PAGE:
It is only law if it complies with the Constitution, 99% of what has been passed by congress and signed by the president since Lincoln’s war is clearly unconstitutional, and because those bills are unconstitutional, the results were not and are not laws, they are merely statutes and it well past time for the American people to stop obeying the ones that violate our unalienable rights, ALL of them. Regardless whether you feel it is immoral or a sin to ingest any drug which causes euphoria, the federal and State statutes that prohibit the “manufacture, trade, possession and use” of those drugs is unconstitutional. It took an amendment to the Constitution to prohibit alcohol and another amendment to repeal that prohibition; no such amendment was ever passed and ratified to prohibit any other ingestible substance, ergo the statutes are unconstitutional. It is the same with other so-called “laws” where some activity in which no other person’s unalienable rights have been violated by the activity have been criminalized. Then there are the statutes they passed concerning your gun rights, each one of them is a clear infringement of the Second Amendment and also of your unalienable right to self-defense. These are merely two examples of the unconstitutional actions of congress. Before congress excoriates the president for not enforcing some of the “laws” conservatives like, they need to excoriate themselves for all the unconstitutional statutes they’ve passed and reauthorized over the last century plus. And, just by the bye, the government getting involved in any way in the marriage contract between two people (regardless if they are homosexual or heterosexual) is also unconstitutional. Marriage is strictly between the people marrying (and their God if they are believers), the government should not be requiring a license to exercise an unalienable right to contract with one or more other adults in a consensual relationship.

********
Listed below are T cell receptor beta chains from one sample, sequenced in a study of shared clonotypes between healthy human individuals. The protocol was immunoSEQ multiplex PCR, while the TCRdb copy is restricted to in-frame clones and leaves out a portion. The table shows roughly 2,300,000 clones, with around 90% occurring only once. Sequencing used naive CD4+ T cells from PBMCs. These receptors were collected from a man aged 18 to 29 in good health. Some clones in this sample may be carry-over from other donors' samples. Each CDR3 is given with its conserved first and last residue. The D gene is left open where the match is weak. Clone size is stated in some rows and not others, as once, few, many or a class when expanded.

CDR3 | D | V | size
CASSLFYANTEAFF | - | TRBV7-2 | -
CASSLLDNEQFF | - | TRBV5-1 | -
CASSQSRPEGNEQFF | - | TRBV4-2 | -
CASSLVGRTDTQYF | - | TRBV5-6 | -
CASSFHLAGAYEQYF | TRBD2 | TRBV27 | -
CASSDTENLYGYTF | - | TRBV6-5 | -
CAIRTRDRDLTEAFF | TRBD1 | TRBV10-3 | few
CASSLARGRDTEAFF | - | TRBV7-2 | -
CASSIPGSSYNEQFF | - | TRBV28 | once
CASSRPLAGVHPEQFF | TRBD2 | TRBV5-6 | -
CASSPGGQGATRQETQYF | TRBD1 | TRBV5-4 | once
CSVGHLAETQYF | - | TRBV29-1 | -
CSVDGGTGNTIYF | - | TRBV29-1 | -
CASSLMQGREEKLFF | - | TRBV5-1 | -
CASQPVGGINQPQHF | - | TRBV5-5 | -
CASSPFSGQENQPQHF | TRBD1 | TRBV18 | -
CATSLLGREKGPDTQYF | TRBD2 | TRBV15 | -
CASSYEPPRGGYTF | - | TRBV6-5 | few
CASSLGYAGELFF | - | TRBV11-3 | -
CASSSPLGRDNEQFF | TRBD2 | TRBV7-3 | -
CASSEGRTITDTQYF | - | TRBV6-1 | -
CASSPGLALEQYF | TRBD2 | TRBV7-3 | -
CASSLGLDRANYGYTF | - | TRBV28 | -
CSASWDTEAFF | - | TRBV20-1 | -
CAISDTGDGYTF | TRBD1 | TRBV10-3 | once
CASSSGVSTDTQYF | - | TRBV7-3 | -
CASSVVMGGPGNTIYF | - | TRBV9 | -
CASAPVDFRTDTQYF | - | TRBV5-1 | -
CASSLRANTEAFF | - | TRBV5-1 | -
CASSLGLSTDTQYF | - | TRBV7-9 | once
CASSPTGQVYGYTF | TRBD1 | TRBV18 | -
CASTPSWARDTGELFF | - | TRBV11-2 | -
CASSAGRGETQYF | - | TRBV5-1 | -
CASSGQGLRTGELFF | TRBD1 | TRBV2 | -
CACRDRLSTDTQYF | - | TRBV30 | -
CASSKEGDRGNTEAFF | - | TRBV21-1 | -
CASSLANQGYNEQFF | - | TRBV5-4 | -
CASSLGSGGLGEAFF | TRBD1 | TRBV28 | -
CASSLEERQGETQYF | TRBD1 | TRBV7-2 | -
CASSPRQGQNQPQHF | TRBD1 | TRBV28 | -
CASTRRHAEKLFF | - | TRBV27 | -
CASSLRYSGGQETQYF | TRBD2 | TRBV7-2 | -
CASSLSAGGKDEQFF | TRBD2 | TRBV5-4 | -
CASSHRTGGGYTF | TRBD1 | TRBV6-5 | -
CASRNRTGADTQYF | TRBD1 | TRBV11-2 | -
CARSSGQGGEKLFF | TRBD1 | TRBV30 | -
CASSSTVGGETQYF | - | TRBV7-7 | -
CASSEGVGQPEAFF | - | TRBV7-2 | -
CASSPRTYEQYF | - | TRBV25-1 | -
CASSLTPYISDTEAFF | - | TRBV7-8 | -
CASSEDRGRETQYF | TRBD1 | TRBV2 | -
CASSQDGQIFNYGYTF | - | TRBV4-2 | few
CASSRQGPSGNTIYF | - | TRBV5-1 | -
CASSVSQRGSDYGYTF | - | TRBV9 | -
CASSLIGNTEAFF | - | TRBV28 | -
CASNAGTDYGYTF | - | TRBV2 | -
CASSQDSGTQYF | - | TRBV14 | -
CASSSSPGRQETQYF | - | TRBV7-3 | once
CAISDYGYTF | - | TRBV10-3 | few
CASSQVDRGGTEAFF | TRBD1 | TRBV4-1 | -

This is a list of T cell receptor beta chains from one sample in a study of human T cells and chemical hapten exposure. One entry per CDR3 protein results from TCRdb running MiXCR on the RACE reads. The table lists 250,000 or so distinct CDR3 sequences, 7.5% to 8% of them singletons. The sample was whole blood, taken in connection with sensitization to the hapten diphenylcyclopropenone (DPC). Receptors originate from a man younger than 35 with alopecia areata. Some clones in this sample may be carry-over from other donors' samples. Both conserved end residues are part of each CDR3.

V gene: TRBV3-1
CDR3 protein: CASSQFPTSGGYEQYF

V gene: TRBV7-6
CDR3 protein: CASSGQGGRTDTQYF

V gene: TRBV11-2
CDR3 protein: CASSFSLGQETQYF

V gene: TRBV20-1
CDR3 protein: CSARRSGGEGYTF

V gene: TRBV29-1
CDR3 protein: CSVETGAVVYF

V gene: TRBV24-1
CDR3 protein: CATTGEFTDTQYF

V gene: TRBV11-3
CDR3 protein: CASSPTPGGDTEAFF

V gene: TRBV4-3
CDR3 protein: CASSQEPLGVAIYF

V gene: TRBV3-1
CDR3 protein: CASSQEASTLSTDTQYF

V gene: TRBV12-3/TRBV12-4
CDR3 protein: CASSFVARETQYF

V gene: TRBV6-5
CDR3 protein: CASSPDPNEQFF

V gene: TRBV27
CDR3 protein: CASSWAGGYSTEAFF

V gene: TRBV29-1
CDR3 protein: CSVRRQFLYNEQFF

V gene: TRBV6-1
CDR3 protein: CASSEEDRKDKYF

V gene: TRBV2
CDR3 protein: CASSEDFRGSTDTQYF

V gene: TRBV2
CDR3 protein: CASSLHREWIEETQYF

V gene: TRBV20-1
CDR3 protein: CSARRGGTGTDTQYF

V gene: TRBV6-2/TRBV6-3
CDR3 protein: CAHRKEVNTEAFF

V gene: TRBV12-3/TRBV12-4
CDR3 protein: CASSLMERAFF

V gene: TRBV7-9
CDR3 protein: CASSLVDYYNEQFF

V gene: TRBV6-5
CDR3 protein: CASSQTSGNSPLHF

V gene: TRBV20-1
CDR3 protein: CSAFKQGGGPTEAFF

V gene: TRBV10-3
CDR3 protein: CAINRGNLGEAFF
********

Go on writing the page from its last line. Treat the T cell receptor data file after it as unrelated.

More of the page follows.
Put on your logic hats and think it over, if you want the rights you like to be respected and honored by government, then you need to defend the equal rights of others even if you disagree with how they use those rights. As long as they are not violating the equal rights of others in their lifestyle, Constitutionally and practically, they have the absolute right to live their lives their way, and no one else has any right to deny them the exercising of their unalienable rights.

  28. Servetus says:

    Hemp flour and green tea leaves answer the health food need for gluten-free crackers:

    A team of food scientists from University of Novi Sad in Serbia and Guelph Food Research Centre in Canada found that hemp flour, a by-product of cold-pressed hemp oil, in combination with decaffeinated green tea leaves could be used to develop a gluten-free snack cracker with functional properties. The study is in the current issue of Journal of Food Science published by the Institute of Food Technologists (IFT).

    …Hemp flour, as a by-product of cold-pressing oil process, is rich in proteins, fibers, phytochemicals, minerals, omega-6 and omega-3 essential fatty acids, and therefore a very valuable ingredient to use for food production. In terms of amino acid composition, hempseed proteins are comparable to egg white and soy protein. Green tea leaves contain compounds that have been shown to have health benefits including cancer prevention of many types as well as decreasing LDL cholesterol levels.

    Hemp: feeding the world one hors d’oeuvre at a time.

    • Windy says:

      My daughter and her son are both gluten intolerant, this is good news for them. Wonder how soon they will be available on the open market in America?

      • DdC says: